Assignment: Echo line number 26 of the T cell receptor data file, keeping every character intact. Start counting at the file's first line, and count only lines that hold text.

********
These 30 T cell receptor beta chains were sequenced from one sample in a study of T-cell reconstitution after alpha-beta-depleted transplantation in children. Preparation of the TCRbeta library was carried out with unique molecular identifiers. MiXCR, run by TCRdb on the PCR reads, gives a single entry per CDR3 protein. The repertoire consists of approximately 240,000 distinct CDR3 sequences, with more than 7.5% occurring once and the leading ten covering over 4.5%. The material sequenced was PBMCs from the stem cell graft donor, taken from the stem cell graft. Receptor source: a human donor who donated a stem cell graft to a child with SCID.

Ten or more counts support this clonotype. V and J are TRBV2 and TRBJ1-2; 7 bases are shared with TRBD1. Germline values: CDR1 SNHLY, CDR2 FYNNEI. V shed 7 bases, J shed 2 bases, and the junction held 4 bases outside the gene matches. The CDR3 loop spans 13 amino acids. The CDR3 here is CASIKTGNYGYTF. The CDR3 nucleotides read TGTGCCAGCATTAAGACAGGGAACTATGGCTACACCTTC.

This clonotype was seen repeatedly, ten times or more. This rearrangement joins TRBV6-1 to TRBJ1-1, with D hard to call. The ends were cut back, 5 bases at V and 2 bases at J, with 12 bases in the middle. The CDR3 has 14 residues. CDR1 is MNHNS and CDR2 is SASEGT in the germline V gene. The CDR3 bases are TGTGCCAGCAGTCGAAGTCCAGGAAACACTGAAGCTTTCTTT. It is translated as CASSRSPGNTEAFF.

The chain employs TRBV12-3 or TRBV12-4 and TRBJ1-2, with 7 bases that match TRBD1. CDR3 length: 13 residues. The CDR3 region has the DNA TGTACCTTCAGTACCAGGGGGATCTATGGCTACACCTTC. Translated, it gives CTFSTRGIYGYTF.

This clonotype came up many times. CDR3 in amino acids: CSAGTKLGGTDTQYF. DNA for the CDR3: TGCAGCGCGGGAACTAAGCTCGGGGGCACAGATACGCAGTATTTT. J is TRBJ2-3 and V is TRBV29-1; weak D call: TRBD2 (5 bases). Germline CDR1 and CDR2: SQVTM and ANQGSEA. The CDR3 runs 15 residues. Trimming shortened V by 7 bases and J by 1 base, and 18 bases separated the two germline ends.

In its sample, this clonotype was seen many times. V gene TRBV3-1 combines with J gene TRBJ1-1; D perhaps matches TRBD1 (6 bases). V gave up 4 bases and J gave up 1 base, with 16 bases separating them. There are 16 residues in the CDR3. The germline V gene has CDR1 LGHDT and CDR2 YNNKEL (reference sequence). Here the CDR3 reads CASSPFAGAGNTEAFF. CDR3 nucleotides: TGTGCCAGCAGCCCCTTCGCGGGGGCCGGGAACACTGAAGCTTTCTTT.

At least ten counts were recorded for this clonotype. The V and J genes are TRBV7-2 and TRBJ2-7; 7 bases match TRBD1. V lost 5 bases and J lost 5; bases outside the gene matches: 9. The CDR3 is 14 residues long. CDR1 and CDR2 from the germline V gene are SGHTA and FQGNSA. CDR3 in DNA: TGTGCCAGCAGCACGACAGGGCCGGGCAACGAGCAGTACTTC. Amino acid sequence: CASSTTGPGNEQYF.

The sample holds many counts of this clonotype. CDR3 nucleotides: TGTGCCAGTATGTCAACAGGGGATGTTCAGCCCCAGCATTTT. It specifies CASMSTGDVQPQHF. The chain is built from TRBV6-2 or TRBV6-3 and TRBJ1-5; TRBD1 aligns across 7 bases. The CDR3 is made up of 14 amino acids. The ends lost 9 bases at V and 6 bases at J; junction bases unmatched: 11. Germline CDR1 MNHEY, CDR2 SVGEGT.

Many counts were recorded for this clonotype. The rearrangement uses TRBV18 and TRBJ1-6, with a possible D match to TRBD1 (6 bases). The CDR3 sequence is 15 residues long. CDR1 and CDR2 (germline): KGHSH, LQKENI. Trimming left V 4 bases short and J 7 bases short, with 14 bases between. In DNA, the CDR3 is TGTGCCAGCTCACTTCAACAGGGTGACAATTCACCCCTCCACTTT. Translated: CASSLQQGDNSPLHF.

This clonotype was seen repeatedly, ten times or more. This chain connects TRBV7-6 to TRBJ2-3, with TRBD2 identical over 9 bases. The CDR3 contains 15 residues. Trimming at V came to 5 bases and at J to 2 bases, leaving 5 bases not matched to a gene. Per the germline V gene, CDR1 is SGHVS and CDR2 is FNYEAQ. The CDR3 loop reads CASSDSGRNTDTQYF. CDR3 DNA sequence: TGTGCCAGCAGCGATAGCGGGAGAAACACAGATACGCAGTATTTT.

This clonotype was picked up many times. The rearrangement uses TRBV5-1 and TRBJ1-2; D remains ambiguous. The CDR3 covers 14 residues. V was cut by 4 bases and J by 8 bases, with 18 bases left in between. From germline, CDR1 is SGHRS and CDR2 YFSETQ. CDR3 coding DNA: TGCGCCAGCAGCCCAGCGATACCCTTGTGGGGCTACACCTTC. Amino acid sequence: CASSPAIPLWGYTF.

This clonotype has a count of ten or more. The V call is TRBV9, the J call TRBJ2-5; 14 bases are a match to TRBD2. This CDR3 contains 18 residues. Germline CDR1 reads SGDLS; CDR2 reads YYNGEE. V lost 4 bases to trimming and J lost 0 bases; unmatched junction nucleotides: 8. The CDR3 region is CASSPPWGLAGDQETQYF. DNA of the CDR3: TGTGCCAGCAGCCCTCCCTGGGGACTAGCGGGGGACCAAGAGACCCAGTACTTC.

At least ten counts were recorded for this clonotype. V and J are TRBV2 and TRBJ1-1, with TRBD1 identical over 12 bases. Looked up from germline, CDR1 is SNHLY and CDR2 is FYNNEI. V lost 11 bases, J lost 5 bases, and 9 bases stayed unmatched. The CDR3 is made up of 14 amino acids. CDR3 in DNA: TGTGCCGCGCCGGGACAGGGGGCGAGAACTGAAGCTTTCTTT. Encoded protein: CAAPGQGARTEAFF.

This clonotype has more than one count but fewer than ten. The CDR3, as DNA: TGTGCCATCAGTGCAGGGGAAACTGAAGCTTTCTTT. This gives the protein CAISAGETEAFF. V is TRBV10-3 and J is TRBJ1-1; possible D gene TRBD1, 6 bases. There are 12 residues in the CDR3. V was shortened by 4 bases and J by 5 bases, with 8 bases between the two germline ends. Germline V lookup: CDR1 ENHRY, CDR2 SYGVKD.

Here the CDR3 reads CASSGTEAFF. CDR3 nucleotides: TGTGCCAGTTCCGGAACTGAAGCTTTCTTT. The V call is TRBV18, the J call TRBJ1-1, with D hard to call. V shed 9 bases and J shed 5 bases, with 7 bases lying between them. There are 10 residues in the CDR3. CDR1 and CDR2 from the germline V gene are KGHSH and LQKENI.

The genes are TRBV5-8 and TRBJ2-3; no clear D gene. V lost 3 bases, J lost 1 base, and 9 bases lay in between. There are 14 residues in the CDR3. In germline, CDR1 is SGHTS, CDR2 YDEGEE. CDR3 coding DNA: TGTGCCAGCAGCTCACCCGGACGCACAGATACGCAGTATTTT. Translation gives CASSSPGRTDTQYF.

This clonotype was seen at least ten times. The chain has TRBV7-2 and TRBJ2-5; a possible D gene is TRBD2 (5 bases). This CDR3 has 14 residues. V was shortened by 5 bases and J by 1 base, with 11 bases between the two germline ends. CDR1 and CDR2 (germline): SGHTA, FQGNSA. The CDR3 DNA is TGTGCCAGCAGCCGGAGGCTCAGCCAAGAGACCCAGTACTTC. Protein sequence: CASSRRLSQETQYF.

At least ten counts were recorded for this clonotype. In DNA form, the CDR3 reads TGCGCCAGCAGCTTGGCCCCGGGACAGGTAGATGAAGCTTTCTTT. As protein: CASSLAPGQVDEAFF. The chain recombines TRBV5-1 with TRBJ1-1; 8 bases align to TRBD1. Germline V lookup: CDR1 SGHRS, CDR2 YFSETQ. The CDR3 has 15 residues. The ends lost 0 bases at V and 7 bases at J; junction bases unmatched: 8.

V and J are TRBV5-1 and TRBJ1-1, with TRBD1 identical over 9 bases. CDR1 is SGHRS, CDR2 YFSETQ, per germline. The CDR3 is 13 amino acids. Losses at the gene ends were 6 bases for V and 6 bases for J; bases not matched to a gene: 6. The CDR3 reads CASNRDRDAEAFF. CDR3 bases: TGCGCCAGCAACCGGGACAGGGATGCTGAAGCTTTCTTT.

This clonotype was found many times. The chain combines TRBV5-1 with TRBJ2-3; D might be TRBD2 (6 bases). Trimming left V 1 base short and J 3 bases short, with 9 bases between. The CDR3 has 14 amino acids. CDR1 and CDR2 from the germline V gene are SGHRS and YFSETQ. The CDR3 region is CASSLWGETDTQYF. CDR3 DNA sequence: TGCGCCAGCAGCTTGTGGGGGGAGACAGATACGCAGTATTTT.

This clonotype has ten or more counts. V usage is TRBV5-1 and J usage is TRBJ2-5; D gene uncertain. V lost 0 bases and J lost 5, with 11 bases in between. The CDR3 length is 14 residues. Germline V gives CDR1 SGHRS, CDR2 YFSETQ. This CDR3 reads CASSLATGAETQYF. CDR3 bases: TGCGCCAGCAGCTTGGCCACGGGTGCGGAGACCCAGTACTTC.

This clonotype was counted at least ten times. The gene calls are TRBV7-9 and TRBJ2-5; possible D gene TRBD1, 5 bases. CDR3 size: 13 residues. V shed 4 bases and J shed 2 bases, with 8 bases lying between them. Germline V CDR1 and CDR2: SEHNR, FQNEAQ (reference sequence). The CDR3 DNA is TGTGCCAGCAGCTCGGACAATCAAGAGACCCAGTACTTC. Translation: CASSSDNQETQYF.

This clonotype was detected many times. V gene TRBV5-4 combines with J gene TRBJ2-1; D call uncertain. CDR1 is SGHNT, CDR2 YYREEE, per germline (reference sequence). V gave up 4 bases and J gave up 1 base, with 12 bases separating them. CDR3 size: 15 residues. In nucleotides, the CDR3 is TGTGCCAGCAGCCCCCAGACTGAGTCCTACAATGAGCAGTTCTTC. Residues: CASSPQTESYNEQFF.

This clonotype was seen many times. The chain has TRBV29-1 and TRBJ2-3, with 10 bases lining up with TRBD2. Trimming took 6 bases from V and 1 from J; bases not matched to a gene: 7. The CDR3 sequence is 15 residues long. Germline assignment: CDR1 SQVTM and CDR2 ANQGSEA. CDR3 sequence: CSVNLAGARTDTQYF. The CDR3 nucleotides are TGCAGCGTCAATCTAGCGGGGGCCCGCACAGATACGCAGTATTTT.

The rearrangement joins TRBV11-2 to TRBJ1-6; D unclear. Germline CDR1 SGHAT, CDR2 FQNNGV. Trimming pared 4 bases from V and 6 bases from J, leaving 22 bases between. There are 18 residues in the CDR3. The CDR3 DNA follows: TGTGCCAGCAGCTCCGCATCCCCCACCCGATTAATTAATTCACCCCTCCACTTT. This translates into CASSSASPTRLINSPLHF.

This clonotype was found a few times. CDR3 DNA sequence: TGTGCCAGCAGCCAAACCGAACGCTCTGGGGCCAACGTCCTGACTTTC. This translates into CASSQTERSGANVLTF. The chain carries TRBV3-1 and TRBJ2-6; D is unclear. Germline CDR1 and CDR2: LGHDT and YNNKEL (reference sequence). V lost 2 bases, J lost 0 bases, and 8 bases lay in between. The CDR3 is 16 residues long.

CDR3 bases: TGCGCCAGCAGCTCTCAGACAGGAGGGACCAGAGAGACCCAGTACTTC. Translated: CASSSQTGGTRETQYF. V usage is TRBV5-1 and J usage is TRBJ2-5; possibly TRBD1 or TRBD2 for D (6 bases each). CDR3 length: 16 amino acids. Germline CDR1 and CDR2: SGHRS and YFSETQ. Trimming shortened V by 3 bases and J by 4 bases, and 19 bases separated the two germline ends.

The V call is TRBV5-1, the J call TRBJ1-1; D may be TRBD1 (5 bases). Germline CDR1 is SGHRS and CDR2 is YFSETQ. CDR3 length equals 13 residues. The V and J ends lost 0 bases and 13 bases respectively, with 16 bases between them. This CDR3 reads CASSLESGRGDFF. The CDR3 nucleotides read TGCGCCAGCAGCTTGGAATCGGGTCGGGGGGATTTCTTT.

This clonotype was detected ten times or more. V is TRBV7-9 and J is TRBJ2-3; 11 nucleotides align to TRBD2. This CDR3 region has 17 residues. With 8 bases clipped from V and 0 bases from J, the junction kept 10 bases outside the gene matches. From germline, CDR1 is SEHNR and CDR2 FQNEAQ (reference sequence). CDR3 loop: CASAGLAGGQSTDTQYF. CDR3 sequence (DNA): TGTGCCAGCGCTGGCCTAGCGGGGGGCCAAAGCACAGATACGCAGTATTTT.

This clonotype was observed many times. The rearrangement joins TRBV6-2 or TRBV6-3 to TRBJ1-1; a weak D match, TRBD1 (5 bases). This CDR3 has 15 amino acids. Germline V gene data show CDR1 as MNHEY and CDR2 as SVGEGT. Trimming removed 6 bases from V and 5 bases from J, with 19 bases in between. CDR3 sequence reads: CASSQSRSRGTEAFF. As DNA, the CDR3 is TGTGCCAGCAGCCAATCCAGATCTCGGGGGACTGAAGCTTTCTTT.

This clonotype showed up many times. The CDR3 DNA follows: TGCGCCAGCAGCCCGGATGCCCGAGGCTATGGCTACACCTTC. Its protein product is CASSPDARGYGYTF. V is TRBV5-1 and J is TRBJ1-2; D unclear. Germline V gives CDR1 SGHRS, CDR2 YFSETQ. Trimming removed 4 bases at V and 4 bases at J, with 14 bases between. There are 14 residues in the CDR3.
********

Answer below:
This clonotype was found a few times. CDR3 DNA sequence: TGTGCCAGCAGCCAAACCGAACGCTCTGGGGCCAACGTCCTGACTTTC. This translates into CASSQTERSGANVLTF. The chain carries TRBV3-1 and TRBJ2-6; D is unclear. Germline CDR1 and CDR2: LGHDT and YNNKEL (reference sequence). V lost 2 bases, J lost 0 bases, and 8 bases lay in between. The CDR3 is 16 residues long.